Veteran offensive lineman Figueroa comes full circle with Tiger-Cats
HAMILTON — Joel Figueroa has come full circle.
The hulking offensive lineman is back for a second stint with the Hamilton Tiger-Cats. The 33-year-old American began his CFL career with the franchise in 2013, and returned to southern Ontario when he signed a two-year deal with the club as a free agent following four solid seasons with the B.C. Lions.
"Just the culture of everything is so intense, it's exactly how I remember," said the six-foot-six, 320-pound offensive tackle. "There's something about being here, about being in Hamilton, the excitement the fans bring.
"Even in practice, it's surreal."
Figueroa started 18 regular-season games and the '22 West Division final with B.C. The former Miami Hurricane has appeared in 108 career CFL games over nine seasons with Hamilton (2013-15), Edmonton (2016-17) and the Lions (2018-19, 21-22).
Three times Figueroa was named B.C.'s nominee for the CFL's outstanding lineman award.
While it's been nine years since Figueroa last played in Hamilton, there's at least one familiar face in training camp. Running back James Butler, who ran for 1,060 yards last year with B.C., also signed a two-year deal with the Ticats in free agency.
"Obviously James is a special talent physically but the things you can't teach are what make him such a great player," Figueroa said. "His effort, his willingness to learn, to always be in the meeting room after practice, to always be working out and trying to absorb more information, whether its from the offensive line and meeting with us or meeting with coaches.
"He's an every-down back. He's one of the best blockers in the league at his position and the work he puts in makes that possible. It's want-to and attitude and he definitely wants to do it."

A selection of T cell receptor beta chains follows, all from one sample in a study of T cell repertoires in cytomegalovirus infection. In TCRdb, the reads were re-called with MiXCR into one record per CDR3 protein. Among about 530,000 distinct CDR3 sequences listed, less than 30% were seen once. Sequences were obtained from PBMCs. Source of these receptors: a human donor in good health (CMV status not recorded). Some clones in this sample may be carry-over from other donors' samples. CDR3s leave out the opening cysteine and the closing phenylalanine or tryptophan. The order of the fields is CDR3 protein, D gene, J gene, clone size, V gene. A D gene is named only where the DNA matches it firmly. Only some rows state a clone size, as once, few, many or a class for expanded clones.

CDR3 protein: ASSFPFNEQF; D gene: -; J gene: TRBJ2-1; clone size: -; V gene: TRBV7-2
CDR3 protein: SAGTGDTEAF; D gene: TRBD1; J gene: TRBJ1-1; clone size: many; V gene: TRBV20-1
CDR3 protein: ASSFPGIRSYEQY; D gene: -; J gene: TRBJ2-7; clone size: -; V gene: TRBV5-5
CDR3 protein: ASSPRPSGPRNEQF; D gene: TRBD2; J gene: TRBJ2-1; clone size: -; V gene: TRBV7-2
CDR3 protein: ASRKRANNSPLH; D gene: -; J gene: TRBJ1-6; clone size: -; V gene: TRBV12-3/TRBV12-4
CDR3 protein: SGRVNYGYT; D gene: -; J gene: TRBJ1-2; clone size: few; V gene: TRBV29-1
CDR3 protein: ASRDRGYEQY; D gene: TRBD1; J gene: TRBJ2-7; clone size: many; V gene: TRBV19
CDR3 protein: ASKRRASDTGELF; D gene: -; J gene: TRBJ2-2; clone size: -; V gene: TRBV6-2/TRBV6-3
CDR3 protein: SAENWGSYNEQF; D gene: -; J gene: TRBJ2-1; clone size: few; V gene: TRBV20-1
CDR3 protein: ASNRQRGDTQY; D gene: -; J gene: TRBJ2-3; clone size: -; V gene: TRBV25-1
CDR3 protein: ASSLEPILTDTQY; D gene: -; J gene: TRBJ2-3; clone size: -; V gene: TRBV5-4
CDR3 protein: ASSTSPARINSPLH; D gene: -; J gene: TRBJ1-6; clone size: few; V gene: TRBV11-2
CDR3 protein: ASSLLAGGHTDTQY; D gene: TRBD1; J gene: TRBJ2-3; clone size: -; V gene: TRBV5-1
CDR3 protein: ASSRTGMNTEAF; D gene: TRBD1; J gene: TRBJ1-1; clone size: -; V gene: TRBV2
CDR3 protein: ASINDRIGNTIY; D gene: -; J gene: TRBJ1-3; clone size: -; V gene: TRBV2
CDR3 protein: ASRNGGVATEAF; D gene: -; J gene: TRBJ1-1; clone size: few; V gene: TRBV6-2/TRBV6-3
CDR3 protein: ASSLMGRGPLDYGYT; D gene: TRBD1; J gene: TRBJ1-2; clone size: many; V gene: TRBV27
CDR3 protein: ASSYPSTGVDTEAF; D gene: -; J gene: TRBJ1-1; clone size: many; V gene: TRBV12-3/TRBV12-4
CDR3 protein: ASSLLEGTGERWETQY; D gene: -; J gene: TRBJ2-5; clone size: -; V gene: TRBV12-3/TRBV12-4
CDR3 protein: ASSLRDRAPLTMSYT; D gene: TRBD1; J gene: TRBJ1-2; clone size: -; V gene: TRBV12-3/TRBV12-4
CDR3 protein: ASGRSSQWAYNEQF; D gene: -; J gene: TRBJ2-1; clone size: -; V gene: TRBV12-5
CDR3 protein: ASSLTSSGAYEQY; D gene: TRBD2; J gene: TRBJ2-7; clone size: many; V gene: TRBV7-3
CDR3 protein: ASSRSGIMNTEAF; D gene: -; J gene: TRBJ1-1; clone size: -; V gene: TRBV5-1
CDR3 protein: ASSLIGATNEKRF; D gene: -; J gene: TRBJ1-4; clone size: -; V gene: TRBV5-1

Figueroa's outgoing personality ratchets up once he's on the field. Coming out of his stance, he plays the game with an infectious enthusiasm, physicality and intensity.
"That's just the way he plays," said Orlondo Steinauer, Hamilton's head coach/president of football operations, "We just want him to bring what he brings.
"I think everybody sets out to be physical. Is that a point of emphasis? Absolutely. I'd like to think we've been physical in the past but, yeah, we always want to be better in that area. Football is played physically and so if you don't play it that way, it makes it tough."
Figueroa said his intention is to add to what he believes is already a very physical Hamilton offensive front.
"I'm just here to bring what I can bring to help and physicality is one of those things I bring to the table," he said. "Of course, it's going to be a point of emphasis that we have on our offensive line.
"We expect to be the hammer, not the nail and we expect to punish people. That's what we want to do."
Offensive linemen traditionally prefer blocking on run plays than in passing situations because the ground game gives them more of an opportunity to impart their will upon defensive players. But Figueroa said that mentality can also be adopted in the aerial game.
"We (offensive linemen) understand this game is different, it's more of a passing league," he said. "But at the same time that doesn't mean you have to be passive on pass plays.
"You can still be physical . . . that's what the position is all about."
Figueroa will also be counted upon to protect new Ticats' quarterback Bo Levi Mitchell, another facet of the game he takes very seriously.
"Protecting him is our job," Figueroa said. "We understand that's what we have to do and that's what we expect to do."
For the second time in three seasons, Hamilton will host the Grey Cup game, this year's edition slated for Nov. 19 at Tim Hortons Field. The Ticats played in the '21 contest, dropping a heartbreaking 33-25 overtime decision to the Winnipeg Blue Bombers.
And while winning a championship always remains the goal, Figueroa said that thought is nowhere on his current radar.
"We just have to take care of the small things and that's what we're focused on," he said. "The bigger picture will take care of itself.
"It's a little bit different here now (than in 2013) because of the staff but the core of the program is and feels the same as it did when I came into this league . . . work harder, expect big things but at the same time not look far ahead and just worry about today. Today is the most important thing, the next play, the next rep. It's just the culture around here in Hamilton and it's very special."
This report by The Canadian Press was first published May 24, 2023.